Meanwhile, Samsom continued to devise new recipes in her East Village studio. In between catering gigs, she began hosting a dinner party in 1985 every Thursday for her friends in the art world. News traveled about her parties by word of mouth. What started as a small gathering of friends became a popular spot that she christened the Kitchen Club. Described in a 1988 Vogue Magazine article as “the cocktail hour as performance art,” the Kitchen Club was a salon for Manhattan-based artists and intellectuals with a $40 prix fixe menu listed on Samsom’s answering machine. As Samsom’s own career took off, she wound down her catering gigs with Glorious Food so she could focus more on her dinner club and art projects.


A typical night at Samsom’s apartment began with a cocktail hour so guests could mingle in the candlelit space, which fit no more than 25 people. When everyone sat down for a meal, Samsom served food that reflected her improvisatory spirit. Plates of chicken liver mousse, fish steamed en papillote, and unctuous roasted duck often graced the table, but classic Dutch desserts she learned from her mother, like linzer tortes and fruit tarts, always rounded out the meal.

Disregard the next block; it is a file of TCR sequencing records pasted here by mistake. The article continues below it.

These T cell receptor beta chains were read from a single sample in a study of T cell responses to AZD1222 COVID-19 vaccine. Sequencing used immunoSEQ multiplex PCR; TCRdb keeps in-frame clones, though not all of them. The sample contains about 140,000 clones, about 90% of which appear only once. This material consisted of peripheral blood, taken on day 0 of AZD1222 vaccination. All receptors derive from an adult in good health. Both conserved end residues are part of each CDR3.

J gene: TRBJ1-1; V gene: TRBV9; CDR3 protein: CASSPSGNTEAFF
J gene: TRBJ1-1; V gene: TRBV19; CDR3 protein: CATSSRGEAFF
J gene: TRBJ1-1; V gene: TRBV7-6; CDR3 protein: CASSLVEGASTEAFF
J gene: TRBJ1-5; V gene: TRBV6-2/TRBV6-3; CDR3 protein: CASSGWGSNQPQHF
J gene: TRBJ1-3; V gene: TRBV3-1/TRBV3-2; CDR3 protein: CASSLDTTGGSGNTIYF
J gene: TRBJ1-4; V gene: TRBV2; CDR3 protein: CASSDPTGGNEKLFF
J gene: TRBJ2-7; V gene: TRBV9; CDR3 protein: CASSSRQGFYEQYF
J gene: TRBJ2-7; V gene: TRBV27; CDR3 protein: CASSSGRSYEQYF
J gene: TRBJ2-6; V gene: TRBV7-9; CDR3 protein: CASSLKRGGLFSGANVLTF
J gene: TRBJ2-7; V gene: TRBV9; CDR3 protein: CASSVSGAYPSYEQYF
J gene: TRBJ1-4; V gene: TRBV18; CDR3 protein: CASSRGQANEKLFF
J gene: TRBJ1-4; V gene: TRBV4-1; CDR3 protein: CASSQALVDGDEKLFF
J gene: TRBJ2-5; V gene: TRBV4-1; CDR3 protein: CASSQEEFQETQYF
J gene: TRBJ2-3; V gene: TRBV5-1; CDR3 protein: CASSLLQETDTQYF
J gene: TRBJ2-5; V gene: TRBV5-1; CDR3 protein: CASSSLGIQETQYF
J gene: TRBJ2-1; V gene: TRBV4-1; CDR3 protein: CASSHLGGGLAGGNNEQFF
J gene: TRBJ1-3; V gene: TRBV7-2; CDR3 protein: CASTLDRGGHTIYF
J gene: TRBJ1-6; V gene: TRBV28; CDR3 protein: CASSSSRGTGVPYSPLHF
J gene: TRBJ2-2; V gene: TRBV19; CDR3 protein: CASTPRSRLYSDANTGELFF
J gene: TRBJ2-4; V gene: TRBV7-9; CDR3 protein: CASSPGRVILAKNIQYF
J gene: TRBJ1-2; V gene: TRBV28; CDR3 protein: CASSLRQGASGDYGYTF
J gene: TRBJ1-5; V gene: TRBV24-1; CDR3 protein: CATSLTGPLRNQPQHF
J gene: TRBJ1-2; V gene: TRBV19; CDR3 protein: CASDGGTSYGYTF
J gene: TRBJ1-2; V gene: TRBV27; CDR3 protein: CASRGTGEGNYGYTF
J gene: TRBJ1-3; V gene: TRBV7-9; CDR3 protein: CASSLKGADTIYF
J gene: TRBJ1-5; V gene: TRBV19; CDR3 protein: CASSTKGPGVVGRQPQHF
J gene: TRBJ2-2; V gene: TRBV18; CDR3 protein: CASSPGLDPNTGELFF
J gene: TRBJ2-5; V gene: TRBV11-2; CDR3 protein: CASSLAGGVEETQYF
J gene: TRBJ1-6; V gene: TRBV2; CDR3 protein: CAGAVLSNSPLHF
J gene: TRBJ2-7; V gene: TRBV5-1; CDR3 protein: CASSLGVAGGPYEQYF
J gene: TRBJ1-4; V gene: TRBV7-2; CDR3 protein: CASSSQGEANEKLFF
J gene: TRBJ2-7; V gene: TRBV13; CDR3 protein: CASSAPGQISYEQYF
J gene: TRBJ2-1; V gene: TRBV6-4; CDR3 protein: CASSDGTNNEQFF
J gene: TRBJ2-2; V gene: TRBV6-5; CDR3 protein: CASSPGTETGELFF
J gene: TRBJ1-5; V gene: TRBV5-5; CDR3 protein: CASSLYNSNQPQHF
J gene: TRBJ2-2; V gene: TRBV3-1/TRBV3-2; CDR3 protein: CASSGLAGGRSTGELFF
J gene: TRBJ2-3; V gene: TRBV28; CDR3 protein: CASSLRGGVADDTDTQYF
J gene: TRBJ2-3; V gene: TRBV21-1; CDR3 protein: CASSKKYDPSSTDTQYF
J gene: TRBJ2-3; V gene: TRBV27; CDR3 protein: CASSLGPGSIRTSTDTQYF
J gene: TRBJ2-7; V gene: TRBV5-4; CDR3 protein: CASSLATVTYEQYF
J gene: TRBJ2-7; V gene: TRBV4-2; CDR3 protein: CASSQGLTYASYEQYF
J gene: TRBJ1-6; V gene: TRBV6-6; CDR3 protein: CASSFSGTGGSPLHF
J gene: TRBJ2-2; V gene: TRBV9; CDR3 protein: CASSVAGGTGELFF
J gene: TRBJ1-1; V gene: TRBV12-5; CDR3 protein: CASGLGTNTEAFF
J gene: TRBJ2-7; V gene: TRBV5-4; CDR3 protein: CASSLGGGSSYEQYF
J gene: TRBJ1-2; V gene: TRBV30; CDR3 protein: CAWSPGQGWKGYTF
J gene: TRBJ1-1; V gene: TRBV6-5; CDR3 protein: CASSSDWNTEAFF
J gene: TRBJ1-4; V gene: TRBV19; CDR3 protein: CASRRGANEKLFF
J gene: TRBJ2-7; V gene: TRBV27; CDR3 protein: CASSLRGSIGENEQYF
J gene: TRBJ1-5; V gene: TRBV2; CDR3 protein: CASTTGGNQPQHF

The Kitchen Club ran in its initial form for 4 years. As the neighborhood began to change, however, so did Samsom. “The East Village was sort of on its way out by the late 80s. And then everybody left or sold or died,” she said. “There was AIDS. So I had, I would say at least, about 30 percent of people that I knew in the span of three, four months died. But in 1989, I put things in storage, and started thinking what I should do next.”


Like with much of Samsom’s career, her next step came coincidentally. Richard Bach and Michael Howett, friends of Samsom and owners of Marion’s Lounge on the Bowery, alerted her to an empty donut shop sitting on the corner of Prince and Mott. With funding from Claes Oldenburg, Samsom took the leap and renovated the dingy space into a brick and mortar iteration of the Kitchen Club in 1990.


When this version of the Kitchen Club first opened, its proximity to the Bowery made it a less than desirable spot. What the critic Gael Greene described as the “unchic” end of Prince Street in a 1992 New York Magazine review of the restaurant was filled mostly with pre-war apartments and small Italian-owned businesses as well as high levels of crime. But to Samsom, the area that many chose to avoid at night became her own community. “I would use bread from Parisi Bakery down the road, and get my meats and cheeses from Di Palo’s. The neighborhood was so divided then, that people thought the trip from Crosby to Mulberry was too far. It was like two different worlds,” she said.